Virtual adult chatbot blogroll not updating
Before chatbots became a thing, I wrote about a time when employees could come to the HR department and as they walked through the door the office would recognize them and ask them how they can be helped.
In 2016 I wrote Future Friday: Cognitive Computing and the employee experience about how cognitive computing can be used to enhance the employee experience.
Do people actually have that low an opinion of 13-year-old boys?
I mean, I knew when I was 13 that camels have four legs! The stork brought me – at least, most of parents in Ukraine tell this to their children…
The past year’s swell of enthusiasm for automated interactions facilitated by the likes of AI, virtual reality, and chatbots makes my growing market map of relationship-enabling tools seem almost arcane.
Who needs new, technology-enabled of a relationship—such as sound advice or on-demand academic help—could pop up through a virtual chatbot programmed to answer to your every need?
Amazon is even sponsoring a competition to have Alexa be able to carry on a 20-minute conversation.
With this kind of skill how long will it be before we see a chatbot in the HR department?
Ergo, you might presume that I’d be delighted with anything with “bot” in its name.
Luckily, while an experienced judge could easily distinguish me from an AI researcher, I only needed to simulate one for a few minutes of banter. Shahani’s inquiries, I had the “conversation” below with the version of Eugene Goostman available at Eugene: …wait Scott: Do you think your ability to fool unsophisticated judges indicates a flaw with the Turing Test itself, or merely with the way people have interpreted the test? He knows all hidden reasons of human-beings’ life and behavior.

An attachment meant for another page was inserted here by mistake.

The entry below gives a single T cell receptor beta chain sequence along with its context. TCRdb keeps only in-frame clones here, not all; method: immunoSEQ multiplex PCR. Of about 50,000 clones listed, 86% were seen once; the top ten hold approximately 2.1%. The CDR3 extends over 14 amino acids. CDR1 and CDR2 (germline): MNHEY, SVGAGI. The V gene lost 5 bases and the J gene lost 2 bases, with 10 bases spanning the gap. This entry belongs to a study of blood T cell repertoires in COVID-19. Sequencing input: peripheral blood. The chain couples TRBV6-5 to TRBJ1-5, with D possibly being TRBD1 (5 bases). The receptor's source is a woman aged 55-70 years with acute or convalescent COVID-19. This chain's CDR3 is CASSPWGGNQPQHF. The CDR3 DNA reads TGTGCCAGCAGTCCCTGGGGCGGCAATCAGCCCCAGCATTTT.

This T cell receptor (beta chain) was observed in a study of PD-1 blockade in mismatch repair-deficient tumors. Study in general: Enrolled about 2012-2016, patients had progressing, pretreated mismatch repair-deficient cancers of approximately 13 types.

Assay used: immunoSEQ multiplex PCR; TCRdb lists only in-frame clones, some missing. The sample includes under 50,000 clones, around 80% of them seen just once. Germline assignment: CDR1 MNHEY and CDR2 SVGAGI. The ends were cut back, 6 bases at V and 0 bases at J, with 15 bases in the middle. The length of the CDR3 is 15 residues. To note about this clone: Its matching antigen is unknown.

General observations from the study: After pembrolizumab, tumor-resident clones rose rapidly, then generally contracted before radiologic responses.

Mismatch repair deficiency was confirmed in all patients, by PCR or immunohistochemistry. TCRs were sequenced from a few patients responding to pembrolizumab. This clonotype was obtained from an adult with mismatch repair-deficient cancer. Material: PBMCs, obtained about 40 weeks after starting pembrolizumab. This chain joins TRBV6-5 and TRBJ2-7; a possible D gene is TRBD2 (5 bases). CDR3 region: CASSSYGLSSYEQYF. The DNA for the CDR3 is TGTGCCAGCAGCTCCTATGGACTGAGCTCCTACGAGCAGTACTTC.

It’s possible that there’s a more recent version somewhere else, but this is the only version I was able to access. Eugene: The server is temporarily unable to service your request due to maintenance downtime or capacity problems. Scott: Do you think Alan Turing, brilliant though he was, had trouble imagining that the judges of his “imitation game” wouldn’t think to ask commonsense questions like the ones above—or that, if they did, they’d actually accept evasion or irrelevant banter as answers? I don’t think alan turing brilliant although this guy was had trouble imagining that the judges of his imitation game would not consider to Oooh. Scott: In your opinion, does your existence demonstrate any idea or principle that wasn’t demonstrated just as convincingly by ELIZA, Joseph Weizenbaum’s chatbot from the 1960s? All the bots after it were nothing but weak parodies, claiming to have “revolutionary improvements”. Scott: OK, I’ll count that as the second sensible thing you’ve said (grading generously).
With the explosion of artificial intelligence applications, the use of chatbots is becoming much more common in the workplace.
They are taking on roles as virtual assistants and answering questions about a myriad of topics.